We have developed a three year development plan based on our vision of 2040. South Sudan will need to attract not less than 500 billion dollars from private investments in the next 5 years to build this nation if we are to catch up with the rest of the world in infrastructure development. Presently, 72% of the population of 8.26 million is youth, under the age of 30 years; and like most countries in the region 84% the population live in the rural areas. Moreover, South Sudan is also a home to many highly motivated people and entrepreneurs, nationals as well as expatriates. Juba, the national capital, is a hub for traders from the neighbouring countries and far including India. There is therefore an enormous potential for investment in South Sudan, not only in the oil sector, but also in agro-economy and the service sectors.

My President was in Washington last month he opened an International Engagement Conference (IEC) on South Sudan. He invited Western companies to invest in South Sudan. I have also made similar efforts in the past; meeting corporate leaders in Dubai, in the United Arab Emirates (UAE), and elsewhere. I take this opportunity to extend my government’s invitation to business corporations here in India to invest in South Sudan.

Decentralised system of governance

Ladies and Gentlemen,

An efficient government requires an equally fitting apparatus for public service provision. 80% of our population lives in the rural, in this regard the SPLM developed a vision of taking development to rural areas by adopting a policy of taking town to villages. We have to institute a pyramid-like civil service structure, which provides for the high concentration of the civil servants; teachers, doctors, midwives, administrators, veterinary doctors and nurses, foresters and agriculturalists at the bottom of the pyramid in Bomas – the lowest administrative structure, Payams, and Counties and narrow at the States and national levels respectively. This model of governance ensures that there is a mechanism to reach and deliver services to the people in their localities. The recent Governor’s Forum resolved to strengthen local governance by introducing more decentralization the government is also committed to decentralized for effective service delivery.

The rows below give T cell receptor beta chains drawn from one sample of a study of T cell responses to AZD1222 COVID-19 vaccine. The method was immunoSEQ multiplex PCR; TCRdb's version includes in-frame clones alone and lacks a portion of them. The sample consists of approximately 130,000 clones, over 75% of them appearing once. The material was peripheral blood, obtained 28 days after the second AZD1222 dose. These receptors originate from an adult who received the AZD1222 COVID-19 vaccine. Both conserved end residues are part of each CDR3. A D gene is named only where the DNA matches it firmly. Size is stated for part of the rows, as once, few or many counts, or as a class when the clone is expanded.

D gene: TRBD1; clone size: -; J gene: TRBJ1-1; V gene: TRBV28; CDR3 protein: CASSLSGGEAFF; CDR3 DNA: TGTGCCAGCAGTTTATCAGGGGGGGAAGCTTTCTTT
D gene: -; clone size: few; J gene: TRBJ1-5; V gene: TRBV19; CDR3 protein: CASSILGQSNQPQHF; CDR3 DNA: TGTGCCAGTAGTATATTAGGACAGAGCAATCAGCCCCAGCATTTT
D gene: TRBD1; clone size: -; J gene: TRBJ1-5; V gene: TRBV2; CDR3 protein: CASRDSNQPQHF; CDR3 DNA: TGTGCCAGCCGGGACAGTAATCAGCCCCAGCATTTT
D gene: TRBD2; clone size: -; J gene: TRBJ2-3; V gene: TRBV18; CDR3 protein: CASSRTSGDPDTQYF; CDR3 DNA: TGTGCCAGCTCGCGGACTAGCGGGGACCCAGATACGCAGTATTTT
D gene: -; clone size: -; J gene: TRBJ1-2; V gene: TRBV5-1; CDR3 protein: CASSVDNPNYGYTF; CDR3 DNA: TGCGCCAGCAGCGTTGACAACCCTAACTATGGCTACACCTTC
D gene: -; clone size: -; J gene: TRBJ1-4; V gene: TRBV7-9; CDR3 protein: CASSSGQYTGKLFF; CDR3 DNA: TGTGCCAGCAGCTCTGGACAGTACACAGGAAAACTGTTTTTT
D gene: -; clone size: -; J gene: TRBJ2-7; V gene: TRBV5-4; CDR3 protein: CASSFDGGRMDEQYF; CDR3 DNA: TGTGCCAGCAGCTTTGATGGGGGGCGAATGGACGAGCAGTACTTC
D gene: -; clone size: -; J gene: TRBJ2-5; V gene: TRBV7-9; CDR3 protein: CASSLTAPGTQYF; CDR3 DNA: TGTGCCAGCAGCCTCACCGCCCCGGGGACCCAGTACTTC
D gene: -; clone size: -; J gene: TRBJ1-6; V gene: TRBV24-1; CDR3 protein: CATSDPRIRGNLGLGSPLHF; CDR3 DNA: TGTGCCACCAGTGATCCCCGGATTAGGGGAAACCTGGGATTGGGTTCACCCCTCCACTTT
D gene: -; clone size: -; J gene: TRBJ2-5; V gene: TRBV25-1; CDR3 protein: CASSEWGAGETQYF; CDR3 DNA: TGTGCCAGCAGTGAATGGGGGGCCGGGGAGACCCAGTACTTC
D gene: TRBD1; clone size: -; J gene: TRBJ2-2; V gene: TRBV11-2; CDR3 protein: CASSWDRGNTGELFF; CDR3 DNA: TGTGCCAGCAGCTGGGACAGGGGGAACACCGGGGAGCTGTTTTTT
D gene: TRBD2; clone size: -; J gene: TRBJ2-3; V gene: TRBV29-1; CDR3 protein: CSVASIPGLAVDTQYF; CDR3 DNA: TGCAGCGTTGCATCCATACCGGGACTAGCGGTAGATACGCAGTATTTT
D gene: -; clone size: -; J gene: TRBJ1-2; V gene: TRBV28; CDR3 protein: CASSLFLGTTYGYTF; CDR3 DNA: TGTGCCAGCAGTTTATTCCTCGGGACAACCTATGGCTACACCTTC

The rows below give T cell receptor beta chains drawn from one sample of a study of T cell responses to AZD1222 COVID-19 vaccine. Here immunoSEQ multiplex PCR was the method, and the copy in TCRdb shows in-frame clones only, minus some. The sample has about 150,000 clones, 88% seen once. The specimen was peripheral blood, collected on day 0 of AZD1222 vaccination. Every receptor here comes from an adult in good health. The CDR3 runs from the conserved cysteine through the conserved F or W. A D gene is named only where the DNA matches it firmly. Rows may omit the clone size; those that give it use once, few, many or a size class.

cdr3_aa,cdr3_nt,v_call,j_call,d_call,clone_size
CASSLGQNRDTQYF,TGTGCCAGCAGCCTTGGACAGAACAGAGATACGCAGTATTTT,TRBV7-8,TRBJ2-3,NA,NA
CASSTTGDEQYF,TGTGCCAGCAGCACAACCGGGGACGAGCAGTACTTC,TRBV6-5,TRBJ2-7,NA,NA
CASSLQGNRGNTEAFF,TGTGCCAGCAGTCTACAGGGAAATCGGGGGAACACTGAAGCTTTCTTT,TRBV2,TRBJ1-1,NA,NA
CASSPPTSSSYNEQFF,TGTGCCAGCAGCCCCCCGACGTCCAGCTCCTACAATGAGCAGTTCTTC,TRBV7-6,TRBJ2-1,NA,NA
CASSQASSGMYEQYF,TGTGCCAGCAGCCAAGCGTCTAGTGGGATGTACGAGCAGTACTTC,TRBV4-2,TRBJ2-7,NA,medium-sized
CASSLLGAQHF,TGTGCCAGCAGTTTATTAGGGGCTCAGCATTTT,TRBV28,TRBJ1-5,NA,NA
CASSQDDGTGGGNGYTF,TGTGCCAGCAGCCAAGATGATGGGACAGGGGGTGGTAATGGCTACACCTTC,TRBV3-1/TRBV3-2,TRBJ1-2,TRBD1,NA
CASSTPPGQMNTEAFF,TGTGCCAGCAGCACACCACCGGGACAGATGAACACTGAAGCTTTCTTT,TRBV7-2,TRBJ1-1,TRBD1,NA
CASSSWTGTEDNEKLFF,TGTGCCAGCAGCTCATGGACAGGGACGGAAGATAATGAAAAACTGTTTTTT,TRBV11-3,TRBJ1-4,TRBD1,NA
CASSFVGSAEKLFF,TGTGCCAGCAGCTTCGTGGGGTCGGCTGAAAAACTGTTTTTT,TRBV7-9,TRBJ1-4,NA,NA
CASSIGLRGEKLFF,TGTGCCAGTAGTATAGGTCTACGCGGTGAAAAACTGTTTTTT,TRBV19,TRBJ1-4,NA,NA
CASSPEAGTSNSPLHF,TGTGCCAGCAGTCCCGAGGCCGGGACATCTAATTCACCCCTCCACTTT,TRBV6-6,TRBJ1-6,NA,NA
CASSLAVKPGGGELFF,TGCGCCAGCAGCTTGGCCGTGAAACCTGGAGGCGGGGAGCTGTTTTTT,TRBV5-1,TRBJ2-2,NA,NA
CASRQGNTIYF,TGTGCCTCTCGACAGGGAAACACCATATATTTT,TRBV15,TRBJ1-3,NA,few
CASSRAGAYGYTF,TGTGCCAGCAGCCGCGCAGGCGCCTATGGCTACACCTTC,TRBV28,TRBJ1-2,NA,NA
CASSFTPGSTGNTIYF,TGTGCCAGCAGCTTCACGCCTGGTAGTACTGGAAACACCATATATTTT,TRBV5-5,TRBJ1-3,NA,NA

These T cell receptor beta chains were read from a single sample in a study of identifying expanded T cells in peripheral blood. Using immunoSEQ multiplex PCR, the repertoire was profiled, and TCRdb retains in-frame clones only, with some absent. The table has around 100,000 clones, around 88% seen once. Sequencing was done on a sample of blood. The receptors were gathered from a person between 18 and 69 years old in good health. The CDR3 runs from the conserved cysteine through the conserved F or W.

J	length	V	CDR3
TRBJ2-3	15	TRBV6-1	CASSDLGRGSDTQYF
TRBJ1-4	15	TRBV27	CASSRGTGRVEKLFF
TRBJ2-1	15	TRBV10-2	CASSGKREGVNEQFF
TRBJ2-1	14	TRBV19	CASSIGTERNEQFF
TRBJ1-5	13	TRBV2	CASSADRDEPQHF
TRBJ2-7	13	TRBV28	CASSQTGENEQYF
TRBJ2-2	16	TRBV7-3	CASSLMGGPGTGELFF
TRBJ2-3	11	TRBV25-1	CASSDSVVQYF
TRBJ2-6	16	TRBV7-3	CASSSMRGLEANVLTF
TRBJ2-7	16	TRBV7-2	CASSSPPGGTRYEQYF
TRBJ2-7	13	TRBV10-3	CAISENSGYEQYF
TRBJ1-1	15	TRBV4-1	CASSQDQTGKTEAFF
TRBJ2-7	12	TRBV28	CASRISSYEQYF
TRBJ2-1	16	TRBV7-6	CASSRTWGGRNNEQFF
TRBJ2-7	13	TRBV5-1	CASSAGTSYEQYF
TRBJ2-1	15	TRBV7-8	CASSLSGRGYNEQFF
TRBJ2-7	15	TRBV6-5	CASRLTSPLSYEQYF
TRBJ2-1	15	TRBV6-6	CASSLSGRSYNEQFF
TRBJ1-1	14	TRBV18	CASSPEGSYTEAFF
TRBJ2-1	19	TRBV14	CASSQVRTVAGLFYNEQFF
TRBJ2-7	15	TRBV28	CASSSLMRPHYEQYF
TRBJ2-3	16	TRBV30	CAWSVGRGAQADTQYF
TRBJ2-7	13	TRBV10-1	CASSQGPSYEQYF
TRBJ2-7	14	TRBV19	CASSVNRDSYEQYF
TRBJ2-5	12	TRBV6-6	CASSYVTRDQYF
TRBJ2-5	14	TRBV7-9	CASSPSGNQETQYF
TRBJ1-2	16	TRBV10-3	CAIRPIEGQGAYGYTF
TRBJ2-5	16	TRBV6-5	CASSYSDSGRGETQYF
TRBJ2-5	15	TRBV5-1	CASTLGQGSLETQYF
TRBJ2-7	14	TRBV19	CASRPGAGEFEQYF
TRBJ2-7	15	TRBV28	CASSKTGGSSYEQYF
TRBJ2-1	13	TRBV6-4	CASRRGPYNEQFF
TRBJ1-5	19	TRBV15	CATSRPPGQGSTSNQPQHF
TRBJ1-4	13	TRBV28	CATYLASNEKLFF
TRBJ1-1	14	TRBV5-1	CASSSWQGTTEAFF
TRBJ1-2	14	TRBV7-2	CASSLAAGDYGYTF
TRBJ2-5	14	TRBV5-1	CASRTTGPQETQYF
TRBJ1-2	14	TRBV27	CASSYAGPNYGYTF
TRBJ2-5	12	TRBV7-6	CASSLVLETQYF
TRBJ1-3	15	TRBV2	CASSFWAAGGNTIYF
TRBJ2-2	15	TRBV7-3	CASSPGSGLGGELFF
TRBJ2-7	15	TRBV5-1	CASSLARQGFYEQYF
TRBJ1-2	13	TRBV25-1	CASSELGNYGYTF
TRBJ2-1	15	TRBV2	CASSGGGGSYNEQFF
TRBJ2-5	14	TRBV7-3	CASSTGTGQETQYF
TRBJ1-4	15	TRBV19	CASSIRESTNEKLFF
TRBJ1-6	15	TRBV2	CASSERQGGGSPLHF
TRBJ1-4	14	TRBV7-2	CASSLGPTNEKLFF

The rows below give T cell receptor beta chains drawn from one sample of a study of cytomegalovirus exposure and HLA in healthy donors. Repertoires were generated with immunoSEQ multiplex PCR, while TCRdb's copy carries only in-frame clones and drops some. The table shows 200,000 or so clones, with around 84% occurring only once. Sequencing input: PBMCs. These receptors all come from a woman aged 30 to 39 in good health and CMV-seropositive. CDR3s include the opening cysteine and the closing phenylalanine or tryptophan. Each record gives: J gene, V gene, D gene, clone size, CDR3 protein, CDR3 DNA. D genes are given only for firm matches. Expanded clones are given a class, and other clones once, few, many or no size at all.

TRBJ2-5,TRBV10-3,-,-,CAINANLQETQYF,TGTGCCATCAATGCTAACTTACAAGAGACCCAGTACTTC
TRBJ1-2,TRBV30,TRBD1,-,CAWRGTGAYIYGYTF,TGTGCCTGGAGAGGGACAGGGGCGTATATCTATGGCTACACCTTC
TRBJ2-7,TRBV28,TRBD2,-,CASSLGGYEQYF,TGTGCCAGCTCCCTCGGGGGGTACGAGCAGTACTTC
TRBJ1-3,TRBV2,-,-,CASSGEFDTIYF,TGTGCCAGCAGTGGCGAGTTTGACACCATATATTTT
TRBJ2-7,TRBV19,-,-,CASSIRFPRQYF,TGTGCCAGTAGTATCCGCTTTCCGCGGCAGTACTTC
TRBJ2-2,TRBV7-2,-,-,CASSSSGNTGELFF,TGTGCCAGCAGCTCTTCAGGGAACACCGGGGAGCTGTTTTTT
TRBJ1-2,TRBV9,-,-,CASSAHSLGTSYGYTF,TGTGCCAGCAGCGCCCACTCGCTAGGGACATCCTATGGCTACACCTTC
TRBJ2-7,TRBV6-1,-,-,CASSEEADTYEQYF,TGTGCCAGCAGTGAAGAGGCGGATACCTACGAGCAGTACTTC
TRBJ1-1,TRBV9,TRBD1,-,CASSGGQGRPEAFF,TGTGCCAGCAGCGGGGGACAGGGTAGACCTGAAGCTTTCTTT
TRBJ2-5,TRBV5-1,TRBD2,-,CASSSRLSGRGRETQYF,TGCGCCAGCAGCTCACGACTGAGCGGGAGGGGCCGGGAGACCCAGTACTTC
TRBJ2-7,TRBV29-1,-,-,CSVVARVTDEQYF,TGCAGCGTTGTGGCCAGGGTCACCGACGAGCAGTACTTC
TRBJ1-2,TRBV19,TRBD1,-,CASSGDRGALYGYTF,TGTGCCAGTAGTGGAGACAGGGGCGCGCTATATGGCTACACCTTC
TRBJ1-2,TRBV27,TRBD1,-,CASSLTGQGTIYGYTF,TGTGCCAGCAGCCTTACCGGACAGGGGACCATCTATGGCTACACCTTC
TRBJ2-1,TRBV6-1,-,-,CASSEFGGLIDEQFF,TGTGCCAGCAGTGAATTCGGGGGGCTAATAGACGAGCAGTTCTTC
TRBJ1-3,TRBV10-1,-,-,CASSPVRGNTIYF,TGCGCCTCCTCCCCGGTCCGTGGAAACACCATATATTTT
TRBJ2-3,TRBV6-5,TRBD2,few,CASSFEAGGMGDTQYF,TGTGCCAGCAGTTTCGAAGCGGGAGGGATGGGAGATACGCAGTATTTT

Constitutional Process

During the declaration of independence, we promulgated a transitional Constitution for the new Republic of South Sudan. We are now planning a thorough and fully participatory national consultative process to develop a permanent constitution of the Republic. In fact this week the President has constituted a Constitutional Review Commission to kick off this process. The process presents us with another opportunity to produce a document that will reflect our rich diversities and enshrine the principles of good governance, human rights and the rule of law. A bill for an independent national electoral commission is already passed by the Council of Ministers and is now pending enactment by the National Legislature. Through this an Independent National Elections Commission will be established. This by itself enhances the national reconciliation and good governance process in a constitutional democratic society, which we want to build.